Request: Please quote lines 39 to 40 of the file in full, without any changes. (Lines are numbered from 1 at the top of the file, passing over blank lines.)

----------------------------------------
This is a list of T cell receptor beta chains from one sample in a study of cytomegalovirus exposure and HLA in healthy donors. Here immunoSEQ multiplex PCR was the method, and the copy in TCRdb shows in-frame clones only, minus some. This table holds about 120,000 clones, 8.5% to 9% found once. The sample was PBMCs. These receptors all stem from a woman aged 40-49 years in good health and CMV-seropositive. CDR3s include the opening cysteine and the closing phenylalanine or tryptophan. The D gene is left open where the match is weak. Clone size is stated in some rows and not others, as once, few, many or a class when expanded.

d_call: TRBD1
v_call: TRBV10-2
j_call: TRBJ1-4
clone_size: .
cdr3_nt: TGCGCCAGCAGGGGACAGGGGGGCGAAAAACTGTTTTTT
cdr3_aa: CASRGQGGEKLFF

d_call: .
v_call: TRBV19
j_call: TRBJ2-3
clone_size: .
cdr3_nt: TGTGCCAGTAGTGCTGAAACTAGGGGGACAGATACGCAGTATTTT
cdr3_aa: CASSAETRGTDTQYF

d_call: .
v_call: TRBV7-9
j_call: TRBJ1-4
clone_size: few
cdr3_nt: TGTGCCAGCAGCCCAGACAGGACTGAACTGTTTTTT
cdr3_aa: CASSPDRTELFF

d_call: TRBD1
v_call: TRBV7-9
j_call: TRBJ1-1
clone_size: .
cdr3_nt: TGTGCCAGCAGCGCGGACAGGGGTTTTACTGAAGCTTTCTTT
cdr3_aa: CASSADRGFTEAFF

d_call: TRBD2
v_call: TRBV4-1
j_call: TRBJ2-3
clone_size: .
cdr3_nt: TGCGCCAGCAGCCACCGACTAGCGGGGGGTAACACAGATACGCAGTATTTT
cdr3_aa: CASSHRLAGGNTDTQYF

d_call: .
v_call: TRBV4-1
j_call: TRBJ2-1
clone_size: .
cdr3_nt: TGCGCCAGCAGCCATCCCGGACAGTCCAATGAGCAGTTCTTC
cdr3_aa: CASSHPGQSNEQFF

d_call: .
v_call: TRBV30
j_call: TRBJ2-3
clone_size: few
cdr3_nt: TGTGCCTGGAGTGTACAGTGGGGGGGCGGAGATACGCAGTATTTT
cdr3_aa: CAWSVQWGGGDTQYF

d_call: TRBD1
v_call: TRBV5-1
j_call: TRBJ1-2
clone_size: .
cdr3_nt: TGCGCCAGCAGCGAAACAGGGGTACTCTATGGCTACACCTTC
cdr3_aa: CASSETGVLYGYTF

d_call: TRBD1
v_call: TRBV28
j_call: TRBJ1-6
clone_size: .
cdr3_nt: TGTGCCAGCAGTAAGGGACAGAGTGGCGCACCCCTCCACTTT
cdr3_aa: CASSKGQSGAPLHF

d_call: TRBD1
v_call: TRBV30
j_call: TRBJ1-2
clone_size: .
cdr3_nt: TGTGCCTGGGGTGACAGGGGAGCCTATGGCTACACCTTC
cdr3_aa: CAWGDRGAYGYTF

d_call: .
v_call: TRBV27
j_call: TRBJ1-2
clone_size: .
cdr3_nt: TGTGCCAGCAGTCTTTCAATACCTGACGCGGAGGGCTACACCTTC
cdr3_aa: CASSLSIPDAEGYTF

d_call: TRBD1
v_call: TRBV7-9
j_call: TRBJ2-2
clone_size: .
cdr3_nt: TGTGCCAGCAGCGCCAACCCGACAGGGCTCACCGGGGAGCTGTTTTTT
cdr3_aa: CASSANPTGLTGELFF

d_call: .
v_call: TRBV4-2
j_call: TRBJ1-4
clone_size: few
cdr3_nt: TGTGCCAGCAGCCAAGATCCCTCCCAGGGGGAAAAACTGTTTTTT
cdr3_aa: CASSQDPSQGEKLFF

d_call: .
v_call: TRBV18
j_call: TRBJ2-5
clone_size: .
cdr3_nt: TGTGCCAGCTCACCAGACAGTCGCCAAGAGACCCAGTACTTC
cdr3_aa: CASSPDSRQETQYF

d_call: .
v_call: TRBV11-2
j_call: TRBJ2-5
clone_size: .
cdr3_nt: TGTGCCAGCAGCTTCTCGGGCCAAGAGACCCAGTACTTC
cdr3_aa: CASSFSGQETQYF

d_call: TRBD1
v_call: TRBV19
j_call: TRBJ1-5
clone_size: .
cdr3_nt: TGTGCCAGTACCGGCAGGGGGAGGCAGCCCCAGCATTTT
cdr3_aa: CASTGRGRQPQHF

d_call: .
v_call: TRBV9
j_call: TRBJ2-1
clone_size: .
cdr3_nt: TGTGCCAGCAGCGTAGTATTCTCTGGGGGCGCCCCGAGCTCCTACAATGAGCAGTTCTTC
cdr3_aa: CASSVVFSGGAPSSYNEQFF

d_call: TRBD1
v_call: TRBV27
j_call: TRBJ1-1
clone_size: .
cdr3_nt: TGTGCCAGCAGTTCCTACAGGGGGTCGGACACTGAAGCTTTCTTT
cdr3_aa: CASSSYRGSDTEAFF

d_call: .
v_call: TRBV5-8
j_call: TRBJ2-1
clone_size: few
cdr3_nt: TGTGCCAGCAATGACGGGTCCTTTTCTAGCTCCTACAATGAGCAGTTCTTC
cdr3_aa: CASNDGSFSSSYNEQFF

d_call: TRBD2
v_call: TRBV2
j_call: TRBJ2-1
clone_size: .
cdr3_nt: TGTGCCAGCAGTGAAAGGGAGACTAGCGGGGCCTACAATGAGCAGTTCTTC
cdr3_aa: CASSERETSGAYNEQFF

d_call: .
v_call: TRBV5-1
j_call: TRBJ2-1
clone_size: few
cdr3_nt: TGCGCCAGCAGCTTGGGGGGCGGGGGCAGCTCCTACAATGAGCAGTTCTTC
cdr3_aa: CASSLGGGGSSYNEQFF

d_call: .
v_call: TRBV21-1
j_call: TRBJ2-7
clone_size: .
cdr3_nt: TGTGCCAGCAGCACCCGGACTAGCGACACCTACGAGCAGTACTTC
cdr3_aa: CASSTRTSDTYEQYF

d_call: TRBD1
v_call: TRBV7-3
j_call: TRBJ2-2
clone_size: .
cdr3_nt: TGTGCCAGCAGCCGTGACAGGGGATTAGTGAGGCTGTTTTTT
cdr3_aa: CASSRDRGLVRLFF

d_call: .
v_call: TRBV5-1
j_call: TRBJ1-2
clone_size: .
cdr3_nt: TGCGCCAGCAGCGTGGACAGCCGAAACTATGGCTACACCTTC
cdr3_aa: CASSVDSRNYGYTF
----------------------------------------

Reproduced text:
v_call: TRBV30
j_call: TRBJ2-3